The Covid 19 pandemic has meant that the word ‘presence’ in the Wills Act 1837 has become even more pivotal when signing and witnessing Wills. There has been some speculation in the press as to whether Wills can be signed and witnessed remotely for example through Skype. Although Scotland has now adopted this approach, England and Wales have not followed suit and the strict requirements under s.9 of the Wills Act 1837 still need to be adhered to.
At a time when Will enquiries are increasing, it is important that even more significance is placed on ensuring that Wills are not invalid due to signing and witnessing restrictions. We suggest 5 top tips to avoid making an invalid Will during these uncertain times:
1. Always seek Professional Advice
There are a number of important considerations when preparing a new Will. For example, who will benefit from your estate, who will be responsible for administering your estate and will there be any Inheritance Tax to pay and if so who is responsible for discharging the liability?
At Wellers Law Group we ensure we provide a personal service through our Weller’s Connect Wills Service ensuring all our Wills are tailored to individual circumstances. This enables us to prepare Wills remotely taking instructions by telephone or by video conferencing whilst always maintaining the best service for our clients.
2. Make all Necessary Amendments Prior to Signing
Once a draft will has been prepared and sent to you for approval, it is vital that you read through the draft document carefully to ensure it accurately reflects your wishes. Any changes required need to be made before you sign your Will.
If changes need to be made once your Will is finalised (but not yet signed) final amendments can be made by hand and initialled by all parties (you and your witnesses).
3. Execute the Will Safely and Correctly
Once you are happy with your final Will, it needs to be signed in the presence of two independent witnesses who are over the age of 18 in order to be legally valid.
It is not necessary for your Will to be witnessed by lawyers, however it should not be witnessed by a beneficiary or a member of the family. Both witnesses need to be independent of you.
Under current circumstances, arranging for your Will to be witnessed can prove challenging in light of the government’s current advice on self-isolation and social distancing. I would recommend the following approach to ensure your Will is executed safely:-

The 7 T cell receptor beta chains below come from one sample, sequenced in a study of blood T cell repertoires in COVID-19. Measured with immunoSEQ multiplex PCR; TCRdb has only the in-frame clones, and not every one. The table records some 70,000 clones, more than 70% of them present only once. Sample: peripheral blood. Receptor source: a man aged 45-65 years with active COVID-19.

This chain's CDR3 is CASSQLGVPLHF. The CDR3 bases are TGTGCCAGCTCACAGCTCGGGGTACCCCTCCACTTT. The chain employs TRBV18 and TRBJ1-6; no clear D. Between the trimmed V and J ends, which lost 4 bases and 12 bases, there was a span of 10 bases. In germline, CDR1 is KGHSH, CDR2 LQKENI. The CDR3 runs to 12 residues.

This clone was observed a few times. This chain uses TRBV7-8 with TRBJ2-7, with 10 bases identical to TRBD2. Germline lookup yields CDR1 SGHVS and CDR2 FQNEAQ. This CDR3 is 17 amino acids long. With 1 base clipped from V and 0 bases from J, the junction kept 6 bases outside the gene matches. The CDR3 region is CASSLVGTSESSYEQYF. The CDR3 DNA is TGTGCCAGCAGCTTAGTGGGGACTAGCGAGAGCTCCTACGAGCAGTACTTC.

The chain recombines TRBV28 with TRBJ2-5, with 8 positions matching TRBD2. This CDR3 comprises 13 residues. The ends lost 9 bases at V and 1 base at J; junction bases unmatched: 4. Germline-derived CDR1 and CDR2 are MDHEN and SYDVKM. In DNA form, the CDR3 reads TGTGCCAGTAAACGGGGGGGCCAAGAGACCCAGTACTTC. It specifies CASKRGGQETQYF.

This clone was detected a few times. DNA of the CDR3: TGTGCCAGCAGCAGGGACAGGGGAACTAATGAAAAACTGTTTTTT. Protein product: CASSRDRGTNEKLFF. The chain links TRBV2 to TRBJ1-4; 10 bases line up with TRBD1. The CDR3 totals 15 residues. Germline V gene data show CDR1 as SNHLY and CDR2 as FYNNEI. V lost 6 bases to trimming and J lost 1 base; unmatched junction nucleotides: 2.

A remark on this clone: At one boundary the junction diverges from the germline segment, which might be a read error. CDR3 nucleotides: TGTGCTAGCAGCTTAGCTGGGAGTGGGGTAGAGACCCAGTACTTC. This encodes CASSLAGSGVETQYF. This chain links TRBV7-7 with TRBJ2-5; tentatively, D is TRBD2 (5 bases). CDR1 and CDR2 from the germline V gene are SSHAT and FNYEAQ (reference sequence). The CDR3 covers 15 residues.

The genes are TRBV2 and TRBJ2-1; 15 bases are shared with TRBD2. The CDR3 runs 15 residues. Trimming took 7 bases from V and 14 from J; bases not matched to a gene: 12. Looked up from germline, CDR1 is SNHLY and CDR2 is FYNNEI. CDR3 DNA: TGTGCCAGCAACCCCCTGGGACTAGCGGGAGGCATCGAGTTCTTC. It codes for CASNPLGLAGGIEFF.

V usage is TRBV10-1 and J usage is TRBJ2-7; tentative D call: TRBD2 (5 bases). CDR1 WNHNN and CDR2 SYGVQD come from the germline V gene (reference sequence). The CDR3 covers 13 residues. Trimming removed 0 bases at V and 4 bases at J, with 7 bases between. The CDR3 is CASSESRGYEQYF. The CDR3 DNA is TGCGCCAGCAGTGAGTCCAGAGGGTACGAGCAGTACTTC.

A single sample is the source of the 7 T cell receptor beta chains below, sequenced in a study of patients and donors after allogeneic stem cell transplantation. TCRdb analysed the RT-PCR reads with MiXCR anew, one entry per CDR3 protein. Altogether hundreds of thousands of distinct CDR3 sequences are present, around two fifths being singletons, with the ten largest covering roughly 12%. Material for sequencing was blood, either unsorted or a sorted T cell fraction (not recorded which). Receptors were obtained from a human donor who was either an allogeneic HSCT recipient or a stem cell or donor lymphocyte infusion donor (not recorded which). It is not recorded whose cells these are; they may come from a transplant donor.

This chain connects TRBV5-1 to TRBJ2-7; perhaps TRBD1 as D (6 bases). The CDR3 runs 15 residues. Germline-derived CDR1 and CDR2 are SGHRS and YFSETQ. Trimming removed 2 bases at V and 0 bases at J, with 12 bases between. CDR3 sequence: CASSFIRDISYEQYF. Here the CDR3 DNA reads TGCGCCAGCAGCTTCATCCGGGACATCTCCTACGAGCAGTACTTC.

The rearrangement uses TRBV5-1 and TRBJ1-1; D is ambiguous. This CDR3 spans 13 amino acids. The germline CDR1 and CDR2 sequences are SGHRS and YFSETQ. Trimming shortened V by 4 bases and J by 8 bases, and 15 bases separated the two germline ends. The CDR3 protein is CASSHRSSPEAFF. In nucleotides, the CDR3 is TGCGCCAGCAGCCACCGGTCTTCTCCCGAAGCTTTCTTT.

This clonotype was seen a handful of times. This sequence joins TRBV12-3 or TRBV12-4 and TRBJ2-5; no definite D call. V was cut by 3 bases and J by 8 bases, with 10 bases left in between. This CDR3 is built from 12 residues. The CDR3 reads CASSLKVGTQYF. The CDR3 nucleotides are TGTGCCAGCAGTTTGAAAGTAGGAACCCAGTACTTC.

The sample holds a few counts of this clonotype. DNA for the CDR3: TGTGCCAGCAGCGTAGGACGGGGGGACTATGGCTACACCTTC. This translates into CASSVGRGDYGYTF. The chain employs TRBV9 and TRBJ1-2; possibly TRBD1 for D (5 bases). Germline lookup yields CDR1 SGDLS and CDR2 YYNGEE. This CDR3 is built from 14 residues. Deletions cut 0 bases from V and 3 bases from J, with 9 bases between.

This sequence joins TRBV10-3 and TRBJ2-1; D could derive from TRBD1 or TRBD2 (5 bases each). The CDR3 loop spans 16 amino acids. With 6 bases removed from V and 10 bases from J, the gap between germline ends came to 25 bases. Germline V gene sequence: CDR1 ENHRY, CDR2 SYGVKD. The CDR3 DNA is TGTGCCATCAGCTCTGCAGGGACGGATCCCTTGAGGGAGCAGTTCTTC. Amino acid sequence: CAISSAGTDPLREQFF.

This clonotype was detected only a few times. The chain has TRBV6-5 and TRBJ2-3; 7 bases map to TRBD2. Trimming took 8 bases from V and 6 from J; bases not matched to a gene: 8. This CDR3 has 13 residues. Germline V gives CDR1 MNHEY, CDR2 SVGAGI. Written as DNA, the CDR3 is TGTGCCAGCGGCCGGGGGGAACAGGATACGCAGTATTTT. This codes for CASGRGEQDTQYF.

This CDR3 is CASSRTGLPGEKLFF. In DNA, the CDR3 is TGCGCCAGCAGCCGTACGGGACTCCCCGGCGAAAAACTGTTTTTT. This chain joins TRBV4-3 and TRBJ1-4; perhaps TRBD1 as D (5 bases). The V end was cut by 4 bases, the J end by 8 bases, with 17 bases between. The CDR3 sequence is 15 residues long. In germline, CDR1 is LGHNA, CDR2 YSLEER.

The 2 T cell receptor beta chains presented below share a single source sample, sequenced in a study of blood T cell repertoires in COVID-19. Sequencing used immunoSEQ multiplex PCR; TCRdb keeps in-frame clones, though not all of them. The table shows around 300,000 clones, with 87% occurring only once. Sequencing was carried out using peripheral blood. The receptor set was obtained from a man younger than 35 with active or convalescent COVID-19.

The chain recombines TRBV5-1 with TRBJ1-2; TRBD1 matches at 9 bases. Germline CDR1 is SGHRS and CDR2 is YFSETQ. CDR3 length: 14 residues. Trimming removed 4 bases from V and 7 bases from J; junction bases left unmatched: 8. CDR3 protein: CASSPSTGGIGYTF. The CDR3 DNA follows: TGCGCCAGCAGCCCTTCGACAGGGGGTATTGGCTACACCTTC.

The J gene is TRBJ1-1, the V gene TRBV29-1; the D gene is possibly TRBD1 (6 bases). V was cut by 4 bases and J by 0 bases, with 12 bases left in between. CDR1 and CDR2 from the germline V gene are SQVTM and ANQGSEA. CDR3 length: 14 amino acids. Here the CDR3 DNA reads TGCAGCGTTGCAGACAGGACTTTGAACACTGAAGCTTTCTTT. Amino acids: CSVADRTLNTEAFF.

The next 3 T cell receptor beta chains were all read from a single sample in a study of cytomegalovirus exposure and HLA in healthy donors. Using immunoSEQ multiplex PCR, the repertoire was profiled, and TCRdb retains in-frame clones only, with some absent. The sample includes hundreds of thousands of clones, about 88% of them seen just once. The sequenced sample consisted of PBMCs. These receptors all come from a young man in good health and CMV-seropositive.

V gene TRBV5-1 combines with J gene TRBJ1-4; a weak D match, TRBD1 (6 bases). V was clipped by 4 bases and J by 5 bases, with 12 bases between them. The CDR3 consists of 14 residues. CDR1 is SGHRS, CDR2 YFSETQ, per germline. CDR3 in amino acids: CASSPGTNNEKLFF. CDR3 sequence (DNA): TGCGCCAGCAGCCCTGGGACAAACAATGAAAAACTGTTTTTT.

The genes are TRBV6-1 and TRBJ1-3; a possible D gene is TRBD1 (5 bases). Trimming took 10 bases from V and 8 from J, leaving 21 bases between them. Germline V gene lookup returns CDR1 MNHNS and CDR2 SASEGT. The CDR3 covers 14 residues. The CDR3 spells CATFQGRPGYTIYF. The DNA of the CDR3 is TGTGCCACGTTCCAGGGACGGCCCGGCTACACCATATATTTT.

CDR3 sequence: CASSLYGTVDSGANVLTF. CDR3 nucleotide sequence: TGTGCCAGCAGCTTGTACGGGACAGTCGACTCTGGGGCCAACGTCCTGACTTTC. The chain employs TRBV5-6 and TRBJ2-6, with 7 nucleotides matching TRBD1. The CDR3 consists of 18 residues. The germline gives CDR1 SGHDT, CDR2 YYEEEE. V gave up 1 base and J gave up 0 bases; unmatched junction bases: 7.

(a) Contact two neighbours and ask if they are willing to witness you sign your Will from a 2 metre distance. Agree an appropriate date and time to meet in front of your home. I would suggest that you all wear a mask and gloves for protection and use separate pens for signing.
(b) Maintain a safe 2 metre distance between you. You also need to make sure that you have a clear view of each other and the Will throughout the signing process.
(c) When you are ready, sign your Will where indicated using your usual signature.
(d) Leave the Will on a suitable surface for example a garden table, car bonnet or a wall and walk away. The first witness must then sign the Will with their own pen where indicated and print their full name, address and occupation below their signature. They must sign in the view of both you and the second witness.
(e) The first witness can then walk away and the second witness can sign in the same way again using their own pen, and again in the view of both you and the first witness (whilst always adhering to social distancing measures).
(f) Once you and your witnesses have signed, you can collect your Will and return to your home.
It is important that you are all physically present when signing the Will and it is not witnessed through a window, as this could be challenged at a later date.
4. Check your Will Again
Once your Will has been signed it is important to check it once again carefully and ensure it has been correctly executed and dated.
If possible, a scanned copy should be sent to us so that we can also check that the Will has been executed correctly.
5. Safe Storage
If not already bound, staple your signed Will once in the top left-hand corner. Once stapled, do not remove the staple.
Store your Will safely and when it is appropriate please send your original Will to us for safe-keeping.
The above can prove to be impractical and may not be appropriate in all circumstances, however this strategy can be used if managed effectively whilst always adhering to the Government’s social distancing rules.
The case for reforming the law in relation to the execution of Wills, particularly within the Covid 19 climate, remains under review but the Government has confirmed that any review to the current law needs to be balanced against the need to protect the elderly and vulnerable against undue influence and fraud.
If you are interested in arranging a Will please contact Dawn Pearce, Levina Khanna or Karen Ball on 01372 750100.